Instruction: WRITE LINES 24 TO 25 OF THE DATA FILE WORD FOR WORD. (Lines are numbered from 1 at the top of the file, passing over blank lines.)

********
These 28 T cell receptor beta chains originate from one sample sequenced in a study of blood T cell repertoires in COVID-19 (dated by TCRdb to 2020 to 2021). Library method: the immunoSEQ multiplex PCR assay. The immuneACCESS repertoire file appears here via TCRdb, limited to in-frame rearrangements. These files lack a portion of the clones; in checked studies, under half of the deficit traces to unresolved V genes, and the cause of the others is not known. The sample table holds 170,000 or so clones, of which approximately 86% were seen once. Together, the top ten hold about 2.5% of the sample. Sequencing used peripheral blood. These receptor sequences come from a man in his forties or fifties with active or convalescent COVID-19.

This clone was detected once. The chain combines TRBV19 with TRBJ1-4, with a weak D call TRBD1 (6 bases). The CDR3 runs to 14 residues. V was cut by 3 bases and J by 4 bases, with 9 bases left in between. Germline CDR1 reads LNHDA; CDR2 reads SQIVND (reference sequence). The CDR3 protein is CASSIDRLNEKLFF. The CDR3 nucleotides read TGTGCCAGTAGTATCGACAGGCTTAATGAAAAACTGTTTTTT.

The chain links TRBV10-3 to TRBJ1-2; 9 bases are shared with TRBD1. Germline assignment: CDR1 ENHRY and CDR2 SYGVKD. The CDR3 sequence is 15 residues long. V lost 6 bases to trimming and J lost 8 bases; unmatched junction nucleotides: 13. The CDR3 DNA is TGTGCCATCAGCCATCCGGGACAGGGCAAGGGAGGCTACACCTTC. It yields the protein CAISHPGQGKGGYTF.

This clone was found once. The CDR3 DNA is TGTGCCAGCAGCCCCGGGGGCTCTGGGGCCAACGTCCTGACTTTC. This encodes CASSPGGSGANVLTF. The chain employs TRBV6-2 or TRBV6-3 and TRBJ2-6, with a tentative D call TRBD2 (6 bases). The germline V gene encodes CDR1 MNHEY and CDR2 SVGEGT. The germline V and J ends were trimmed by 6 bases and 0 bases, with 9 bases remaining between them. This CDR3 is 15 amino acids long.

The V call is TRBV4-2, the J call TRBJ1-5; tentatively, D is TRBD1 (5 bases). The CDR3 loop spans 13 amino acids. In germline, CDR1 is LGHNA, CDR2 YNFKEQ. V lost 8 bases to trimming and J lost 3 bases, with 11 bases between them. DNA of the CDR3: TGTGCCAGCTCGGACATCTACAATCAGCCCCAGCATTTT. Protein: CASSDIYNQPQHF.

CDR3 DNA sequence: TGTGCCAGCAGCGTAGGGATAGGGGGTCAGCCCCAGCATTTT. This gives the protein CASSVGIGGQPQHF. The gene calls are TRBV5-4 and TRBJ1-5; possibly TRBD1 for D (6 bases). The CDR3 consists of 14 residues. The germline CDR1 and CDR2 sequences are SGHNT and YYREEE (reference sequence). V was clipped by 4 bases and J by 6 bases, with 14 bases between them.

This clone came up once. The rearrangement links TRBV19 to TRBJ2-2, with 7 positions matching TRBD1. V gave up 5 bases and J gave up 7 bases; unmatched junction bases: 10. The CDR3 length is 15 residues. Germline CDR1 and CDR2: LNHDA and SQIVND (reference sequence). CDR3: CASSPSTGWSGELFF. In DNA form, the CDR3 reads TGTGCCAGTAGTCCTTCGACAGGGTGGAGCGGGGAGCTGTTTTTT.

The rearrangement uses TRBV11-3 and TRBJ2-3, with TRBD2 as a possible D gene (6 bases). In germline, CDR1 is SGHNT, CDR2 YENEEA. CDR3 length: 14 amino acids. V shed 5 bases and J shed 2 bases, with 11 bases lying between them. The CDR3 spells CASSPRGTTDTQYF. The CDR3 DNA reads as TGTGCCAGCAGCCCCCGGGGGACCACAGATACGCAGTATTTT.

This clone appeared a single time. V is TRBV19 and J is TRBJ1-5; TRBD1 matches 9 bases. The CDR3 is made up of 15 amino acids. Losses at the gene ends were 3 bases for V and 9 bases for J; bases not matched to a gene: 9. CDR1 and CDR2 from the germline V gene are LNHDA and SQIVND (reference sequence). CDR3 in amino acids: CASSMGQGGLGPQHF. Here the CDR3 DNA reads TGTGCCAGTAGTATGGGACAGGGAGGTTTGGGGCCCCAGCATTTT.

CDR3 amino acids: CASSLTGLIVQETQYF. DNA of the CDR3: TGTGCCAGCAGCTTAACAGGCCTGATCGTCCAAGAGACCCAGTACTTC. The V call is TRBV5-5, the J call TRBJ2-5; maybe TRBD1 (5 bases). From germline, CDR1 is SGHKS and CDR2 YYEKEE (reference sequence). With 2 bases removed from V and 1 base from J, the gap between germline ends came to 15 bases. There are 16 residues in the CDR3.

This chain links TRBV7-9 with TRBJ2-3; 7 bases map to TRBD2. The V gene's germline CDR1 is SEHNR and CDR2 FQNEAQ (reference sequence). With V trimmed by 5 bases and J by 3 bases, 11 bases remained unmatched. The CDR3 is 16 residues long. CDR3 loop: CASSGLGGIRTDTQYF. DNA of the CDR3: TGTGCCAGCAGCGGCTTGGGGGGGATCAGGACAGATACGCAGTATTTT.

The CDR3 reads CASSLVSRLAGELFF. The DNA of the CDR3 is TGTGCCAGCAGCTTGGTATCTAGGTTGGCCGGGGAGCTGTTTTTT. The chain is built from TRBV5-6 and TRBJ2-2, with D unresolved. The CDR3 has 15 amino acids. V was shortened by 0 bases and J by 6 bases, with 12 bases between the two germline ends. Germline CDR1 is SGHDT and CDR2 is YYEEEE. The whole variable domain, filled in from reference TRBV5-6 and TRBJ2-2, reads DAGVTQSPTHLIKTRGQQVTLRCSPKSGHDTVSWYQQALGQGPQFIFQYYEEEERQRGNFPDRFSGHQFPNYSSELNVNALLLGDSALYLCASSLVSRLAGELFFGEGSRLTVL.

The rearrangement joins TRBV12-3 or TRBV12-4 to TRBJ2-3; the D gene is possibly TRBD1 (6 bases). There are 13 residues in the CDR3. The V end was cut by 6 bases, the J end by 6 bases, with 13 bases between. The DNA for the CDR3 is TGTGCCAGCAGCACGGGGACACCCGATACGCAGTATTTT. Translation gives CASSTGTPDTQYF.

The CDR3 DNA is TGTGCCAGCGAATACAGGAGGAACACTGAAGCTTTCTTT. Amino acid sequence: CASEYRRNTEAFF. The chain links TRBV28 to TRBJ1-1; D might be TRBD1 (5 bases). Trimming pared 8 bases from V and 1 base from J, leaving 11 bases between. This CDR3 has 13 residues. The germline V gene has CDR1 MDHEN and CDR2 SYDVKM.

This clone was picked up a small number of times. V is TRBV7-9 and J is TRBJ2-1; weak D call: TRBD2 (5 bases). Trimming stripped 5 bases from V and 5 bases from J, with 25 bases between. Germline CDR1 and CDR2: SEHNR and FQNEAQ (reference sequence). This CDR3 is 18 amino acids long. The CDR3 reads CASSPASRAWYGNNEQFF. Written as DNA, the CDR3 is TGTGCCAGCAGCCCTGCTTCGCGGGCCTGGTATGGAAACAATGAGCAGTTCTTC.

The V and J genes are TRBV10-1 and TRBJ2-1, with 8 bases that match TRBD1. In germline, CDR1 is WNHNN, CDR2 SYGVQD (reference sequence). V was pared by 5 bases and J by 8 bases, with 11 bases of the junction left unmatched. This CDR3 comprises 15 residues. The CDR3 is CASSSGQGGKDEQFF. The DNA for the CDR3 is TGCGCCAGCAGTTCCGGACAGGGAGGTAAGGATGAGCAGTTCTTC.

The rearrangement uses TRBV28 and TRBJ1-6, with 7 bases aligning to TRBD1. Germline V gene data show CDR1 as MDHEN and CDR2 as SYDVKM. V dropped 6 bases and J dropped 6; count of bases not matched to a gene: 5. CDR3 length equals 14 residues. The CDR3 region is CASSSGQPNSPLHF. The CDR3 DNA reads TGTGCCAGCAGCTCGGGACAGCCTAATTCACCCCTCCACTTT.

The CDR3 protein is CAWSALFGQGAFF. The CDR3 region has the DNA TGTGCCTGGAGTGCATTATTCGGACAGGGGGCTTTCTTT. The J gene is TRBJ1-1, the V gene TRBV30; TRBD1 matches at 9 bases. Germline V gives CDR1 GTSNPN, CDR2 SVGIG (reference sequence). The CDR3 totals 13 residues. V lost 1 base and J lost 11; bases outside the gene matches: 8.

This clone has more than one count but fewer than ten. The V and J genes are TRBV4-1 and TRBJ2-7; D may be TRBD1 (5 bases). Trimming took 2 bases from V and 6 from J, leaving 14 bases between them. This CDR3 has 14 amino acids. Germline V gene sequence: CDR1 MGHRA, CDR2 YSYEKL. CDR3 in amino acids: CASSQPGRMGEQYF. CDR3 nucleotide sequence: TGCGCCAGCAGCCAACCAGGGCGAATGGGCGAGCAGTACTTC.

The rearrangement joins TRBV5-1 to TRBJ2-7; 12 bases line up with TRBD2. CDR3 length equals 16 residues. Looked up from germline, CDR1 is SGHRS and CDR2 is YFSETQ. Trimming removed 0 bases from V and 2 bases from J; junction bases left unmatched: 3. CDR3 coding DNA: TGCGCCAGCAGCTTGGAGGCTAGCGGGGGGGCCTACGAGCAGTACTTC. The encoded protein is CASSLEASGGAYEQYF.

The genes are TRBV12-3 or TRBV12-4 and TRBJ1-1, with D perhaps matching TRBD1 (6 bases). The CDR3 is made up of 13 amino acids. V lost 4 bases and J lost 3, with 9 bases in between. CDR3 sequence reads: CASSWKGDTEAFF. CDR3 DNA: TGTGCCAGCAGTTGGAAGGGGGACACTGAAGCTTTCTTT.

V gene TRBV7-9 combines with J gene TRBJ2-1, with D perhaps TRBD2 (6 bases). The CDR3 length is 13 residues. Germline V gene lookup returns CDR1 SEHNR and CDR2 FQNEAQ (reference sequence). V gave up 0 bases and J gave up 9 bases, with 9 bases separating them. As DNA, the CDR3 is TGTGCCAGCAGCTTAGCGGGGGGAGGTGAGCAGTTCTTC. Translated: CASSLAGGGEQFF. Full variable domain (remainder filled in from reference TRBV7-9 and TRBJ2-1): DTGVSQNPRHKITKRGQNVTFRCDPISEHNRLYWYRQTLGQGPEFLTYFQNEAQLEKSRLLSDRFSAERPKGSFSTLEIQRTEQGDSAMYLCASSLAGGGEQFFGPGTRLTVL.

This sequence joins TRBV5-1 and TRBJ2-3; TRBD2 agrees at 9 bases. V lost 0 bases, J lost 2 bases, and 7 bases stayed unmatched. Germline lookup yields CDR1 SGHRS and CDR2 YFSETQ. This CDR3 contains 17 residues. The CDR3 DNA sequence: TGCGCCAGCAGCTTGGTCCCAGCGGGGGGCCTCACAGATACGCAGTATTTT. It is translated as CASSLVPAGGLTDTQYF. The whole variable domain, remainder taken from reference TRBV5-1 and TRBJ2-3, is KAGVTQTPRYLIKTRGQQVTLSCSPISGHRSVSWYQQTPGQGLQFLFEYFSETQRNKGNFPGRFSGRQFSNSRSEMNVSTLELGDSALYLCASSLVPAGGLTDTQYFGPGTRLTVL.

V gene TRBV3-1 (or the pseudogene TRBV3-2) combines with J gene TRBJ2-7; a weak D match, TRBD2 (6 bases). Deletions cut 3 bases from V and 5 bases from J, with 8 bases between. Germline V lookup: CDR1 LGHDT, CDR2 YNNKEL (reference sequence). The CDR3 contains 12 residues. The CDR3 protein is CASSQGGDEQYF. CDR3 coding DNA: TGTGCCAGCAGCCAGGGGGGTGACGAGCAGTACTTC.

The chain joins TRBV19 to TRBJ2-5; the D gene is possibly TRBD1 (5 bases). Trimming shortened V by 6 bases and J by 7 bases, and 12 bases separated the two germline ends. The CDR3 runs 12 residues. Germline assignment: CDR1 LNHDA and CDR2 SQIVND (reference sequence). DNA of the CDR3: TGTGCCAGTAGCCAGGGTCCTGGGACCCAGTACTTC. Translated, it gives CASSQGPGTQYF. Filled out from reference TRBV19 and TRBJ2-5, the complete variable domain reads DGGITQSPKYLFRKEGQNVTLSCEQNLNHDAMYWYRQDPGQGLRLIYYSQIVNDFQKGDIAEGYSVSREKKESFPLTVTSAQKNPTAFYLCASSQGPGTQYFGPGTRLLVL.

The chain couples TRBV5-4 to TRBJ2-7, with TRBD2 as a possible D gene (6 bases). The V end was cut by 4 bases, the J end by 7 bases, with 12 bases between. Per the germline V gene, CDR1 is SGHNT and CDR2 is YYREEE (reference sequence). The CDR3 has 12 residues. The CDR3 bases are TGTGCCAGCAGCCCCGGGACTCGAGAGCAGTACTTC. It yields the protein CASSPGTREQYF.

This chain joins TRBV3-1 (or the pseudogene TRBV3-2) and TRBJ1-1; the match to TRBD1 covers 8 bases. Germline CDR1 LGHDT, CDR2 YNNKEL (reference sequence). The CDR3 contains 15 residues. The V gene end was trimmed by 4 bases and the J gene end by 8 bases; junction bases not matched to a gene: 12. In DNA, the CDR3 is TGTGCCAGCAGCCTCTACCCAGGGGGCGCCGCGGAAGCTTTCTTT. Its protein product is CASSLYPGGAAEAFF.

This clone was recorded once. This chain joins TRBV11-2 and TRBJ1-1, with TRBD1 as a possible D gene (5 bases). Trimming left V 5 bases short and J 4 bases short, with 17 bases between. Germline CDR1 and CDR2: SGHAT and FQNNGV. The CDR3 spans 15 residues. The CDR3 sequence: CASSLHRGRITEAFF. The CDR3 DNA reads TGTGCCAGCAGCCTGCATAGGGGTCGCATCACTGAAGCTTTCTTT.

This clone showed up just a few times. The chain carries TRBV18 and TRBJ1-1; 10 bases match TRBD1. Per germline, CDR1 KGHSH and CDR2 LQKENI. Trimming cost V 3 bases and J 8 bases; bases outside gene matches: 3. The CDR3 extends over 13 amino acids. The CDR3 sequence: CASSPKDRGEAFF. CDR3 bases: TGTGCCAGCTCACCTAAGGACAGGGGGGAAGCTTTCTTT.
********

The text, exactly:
V gene TRBV3-1 (or the pseudogene TRBV3-2) combines with J gene TRBJ2-7; a weak D match, TRBD2 (6 bases). Deletions cut 3 bases from V and 5 bases from J, with 8 bases between. Germline V lookup: CDR1 LGHDT, CDR2 YNNKEL (reference sequence). The CDR3 contains 12 residues. The CDR3 protein is CASSQGGDEQYF. CDR3 coding DNA: TGTGCCAGCAGCCAGGGGGGTGACGAGCAGTACTTC.

The chain joins TRBV19 to TRBJ2-5; the D gene is possibly TRBD1 (5 bases). Trimming shortened V by 6 bases and J by 7 bases, and 12 bases separated the two germline ends. The CDR3 runs 12 residues. Germline assignment: CDR1 LNHDA and CDR2 SQIVND (reference sequence). DNA of the CDR3: TGTGCCAGTAGCCAGGGTCCTGGGACCCAGTACTTC. Translated, it gives CASSQGPGTQYF. Filled out from reference TRBV19 and TRBJ2-5, the complete variable domain reads DGGITQSPKYLFRKEGQNVTLSCEQNLNHDAMYWYRQDPGQGLRLIYYSQIVNDFQKGDIAEGYSVSREKKESFPLTVTSAQKNPTAFYLCASSQGPGTQYFGPGTRLLVL.